S. Korea’s GDP grows 1.2% in Q3

23 Oct 2015


South Korea, Asia's fourth-biggest economy, expanded at a rate of 1.2 per cent in the third quarter over the previous quarter, registering its fastest pace in five years, driven by government stimulus and increased consumer spending.

According to the advance estimate released by Bank of Korea, the country's central bank, the gross domestic product (GDP) grew by 2.6 per cent year-on-year in the quarter.

Economic growth was at a dismal six-year low of 0.3 per cent in the second quarter, weighed down by the outbreak of the deadly Middle East respiratory syndrome affecting its tourism industry. The GDP had posted a 0.8-per cent expansion in the March quarter.

Private consumption increased by 1.1 per cent in Q3, driven by increased spending on durables and services, from a 0.2 per cent decline in the previous quarter. Government spending rose by 1.9 per cent compared to 0.8 per cent in Q2.

Construction investment rose 4.5 per cent, while investment on facilities which include machinery and equipment grew 2 per cent and investment in intellectual property products increased 0.2 per cent.

Exports continued to fall due to the slowdown in China, the world's second-largest economy posting a 0.2 per cent decline as shipments of LCDs, chemicals and ships dropped.

About a quarter of S.Korea's exports are bound for China, which recorded a 6.9-per cent in Q3, the country's slowest growth in six years.

Imports grew 1.3 per cent as trade in petroleum and coal products and electrical and electronics equipment increased in the quarter.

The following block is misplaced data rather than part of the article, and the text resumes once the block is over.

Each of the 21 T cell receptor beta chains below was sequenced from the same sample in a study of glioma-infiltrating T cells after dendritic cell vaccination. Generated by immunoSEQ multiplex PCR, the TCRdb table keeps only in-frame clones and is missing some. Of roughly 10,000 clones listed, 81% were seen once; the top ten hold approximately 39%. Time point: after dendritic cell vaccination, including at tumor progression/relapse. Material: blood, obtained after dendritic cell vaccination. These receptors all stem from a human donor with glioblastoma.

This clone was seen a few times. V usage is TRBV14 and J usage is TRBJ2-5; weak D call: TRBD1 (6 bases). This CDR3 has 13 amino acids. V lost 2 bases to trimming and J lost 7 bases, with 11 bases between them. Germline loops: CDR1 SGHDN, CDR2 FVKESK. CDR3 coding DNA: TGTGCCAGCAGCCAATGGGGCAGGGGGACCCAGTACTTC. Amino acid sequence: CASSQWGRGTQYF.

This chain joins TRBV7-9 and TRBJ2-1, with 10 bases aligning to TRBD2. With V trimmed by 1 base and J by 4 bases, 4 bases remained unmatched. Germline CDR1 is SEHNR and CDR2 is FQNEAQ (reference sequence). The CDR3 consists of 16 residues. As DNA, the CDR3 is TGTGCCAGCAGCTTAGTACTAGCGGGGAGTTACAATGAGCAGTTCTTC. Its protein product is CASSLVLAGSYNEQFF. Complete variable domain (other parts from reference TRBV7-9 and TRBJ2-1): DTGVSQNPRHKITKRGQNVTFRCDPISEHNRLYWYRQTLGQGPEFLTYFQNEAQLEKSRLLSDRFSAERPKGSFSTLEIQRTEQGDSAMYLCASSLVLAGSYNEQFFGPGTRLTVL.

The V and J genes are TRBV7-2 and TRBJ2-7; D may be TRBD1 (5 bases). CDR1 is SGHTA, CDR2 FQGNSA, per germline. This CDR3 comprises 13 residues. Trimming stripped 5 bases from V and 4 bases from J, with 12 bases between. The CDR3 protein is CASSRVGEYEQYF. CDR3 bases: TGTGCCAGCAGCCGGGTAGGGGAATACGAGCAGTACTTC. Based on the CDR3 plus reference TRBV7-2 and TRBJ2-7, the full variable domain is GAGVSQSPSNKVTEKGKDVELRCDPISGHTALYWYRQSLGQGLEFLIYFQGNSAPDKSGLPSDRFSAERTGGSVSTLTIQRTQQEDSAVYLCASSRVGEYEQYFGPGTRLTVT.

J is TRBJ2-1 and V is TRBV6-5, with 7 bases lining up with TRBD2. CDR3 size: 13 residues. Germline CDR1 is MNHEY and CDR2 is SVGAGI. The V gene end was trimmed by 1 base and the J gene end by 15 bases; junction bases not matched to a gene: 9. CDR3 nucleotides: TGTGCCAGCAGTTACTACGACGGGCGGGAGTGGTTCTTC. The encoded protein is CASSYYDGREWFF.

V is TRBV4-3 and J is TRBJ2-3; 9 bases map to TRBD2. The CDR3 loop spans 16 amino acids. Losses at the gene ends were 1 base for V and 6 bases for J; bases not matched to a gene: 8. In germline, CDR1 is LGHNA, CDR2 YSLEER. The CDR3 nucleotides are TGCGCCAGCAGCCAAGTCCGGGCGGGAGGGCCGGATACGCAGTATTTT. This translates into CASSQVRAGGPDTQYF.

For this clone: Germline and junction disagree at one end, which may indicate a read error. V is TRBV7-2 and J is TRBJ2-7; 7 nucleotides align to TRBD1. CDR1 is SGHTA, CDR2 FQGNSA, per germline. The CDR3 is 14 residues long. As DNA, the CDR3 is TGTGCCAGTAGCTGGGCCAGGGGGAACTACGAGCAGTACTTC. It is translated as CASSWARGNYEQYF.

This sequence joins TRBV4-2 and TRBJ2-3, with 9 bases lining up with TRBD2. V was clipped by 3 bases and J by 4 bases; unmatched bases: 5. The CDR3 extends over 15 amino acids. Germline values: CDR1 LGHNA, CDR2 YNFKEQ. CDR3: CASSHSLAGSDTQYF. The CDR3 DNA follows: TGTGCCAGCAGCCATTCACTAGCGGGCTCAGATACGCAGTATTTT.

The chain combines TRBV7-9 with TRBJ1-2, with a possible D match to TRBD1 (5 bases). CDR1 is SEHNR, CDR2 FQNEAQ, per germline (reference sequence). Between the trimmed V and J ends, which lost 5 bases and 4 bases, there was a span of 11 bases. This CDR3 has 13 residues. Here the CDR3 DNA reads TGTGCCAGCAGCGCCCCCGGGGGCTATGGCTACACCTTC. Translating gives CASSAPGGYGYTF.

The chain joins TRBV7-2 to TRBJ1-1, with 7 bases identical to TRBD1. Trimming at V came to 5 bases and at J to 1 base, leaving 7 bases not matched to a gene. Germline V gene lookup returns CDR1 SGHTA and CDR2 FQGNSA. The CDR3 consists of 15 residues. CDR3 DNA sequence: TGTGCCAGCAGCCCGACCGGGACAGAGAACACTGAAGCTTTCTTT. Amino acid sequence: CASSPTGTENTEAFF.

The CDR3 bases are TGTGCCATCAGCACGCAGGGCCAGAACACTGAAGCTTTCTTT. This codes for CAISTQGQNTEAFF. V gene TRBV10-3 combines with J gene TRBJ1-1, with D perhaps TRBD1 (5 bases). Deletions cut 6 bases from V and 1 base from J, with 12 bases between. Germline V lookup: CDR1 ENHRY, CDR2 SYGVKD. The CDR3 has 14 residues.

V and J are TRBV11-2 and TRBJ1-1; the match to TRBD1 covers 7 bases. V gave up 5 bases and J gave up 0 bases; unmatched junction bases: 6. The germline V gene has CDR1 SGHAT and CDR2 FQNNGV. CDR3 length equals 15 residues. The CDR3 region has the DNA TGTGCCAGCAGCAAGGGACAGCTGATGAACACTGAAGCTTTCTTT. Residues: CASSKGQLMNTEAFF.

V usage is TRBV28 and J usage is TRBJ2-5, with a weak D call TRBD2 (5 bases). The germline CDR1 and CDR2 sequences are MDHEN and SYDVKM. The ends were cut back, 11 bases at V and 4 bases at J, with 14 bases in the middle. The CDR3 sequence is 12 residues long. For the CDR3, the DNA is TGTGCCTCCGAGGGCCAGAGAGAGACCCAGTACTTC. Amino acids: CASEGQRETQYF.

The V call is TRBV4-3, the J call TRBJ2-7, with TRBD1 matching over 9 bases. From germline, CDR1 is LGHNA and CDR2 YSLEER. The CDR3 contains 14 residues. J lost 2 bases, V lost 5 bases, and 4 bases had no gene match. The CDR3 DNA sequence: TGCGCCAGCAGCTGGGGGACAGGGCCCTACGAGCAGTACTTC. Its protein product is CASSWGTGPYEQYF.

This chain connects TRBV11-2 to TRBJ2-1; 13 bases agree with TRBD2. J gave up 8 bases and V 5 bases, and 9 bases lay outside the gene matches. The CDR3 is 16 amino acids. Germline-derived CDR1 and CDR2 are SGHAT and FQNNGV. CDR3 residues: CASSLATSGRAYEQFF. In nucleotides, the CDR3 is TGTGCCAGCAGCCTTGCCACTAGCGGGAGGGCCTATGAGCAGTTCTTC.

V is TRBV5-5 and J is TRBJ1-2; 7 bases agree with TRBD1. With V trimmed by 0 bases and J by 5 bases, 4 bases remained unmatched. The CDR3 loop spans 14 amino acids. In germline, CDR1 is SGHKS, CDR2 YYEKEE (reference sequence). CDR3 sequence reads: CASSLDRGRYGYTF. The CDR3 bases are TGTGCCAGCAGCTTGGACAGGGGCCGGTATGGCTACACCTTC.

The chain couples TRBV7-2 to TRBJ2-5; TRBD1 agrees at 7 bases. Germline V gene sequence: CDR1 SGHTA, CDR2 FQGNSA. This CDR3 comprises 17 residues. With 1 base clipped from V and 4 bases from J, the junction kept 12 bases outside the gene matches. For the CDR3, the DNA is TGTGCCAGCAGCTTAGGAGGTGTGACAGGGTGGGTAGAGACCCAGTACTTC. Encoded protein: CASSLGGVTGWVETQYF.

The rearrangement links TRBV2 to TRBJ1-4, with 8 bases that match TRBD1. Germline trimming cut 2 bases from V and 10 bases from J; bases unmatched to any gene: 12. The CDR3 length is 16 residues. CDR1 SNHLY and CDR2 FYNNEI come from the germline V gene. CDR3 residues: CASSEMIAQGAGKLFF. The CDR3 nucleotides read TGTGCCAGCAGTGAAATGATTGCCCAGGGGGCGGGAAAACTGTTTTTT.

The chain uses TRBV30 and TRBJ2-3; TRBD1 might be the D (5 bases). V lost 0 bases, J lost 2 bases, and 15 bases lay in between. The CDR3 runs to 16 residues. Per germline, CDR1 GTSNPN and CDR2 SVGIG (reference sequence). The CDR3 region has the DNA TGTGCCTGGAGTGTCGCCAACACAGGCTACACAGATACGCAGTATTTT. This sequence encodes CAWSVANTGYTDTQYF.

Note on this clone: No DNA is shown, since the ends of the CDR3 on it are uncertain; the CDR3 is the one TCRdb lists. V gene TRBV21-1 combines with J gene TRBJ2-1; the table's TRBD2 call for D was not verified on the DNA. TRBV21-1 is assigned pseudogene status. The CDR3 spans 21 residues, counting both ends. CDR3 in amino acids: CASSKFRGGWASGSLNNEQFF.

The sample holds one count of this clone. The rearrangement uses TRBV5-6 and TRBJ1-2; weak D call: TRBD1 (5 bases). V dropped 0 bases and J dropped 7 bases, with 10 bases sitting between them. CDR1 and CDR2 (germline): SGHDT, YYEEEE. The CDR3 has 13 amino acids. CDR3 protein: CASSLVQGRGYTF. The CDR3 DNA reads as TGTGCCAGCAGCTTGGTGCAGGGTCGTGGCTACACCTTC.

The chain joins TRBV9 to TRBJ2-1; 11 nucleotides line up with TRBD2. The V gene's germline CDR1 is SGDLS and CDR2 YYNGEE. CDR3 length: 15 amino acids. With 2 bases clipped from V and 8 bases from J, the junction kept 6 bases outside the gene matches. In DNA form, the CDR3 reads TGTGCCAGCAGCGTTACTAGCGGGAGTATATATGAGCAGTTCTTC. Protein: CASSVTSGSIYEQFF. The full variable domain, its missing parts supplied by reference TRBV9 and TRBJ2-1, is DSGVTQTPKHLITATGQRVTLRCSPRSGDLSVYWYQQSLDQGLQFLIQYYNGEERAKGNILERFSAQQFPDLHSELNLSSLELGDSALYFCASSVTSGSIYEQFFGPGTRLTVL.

Earlier this month, the central bank has trimmed the country's growth forecast to 2.7 per cent this year, and for next year, the GDP growth is estimated to be 3.2 per cent. The country's economy grew at a rate of 3.3 per cent in 2014.

Unemployment rate is expected to rise to 3.7 per cent in 2015 from 3.5 per cent last year.

The government increased spending by passing a $10-billion supplementary budget in July and slashed consumption tax temporarily in its efforts to stimulate economic growth.

The central bank has cut the key interest rate for a second time this year to a record low of 1.5 per cent from 1.75 per cent in April and 2 per cent in January, to help boost credit growth.

Nevertheless, economists believe the growth momentum in the export-oriented economy, where exports account for over half of the GDP, may not sustain in the longer term in case the Chinese slowdown and global demand growth remain subdued.

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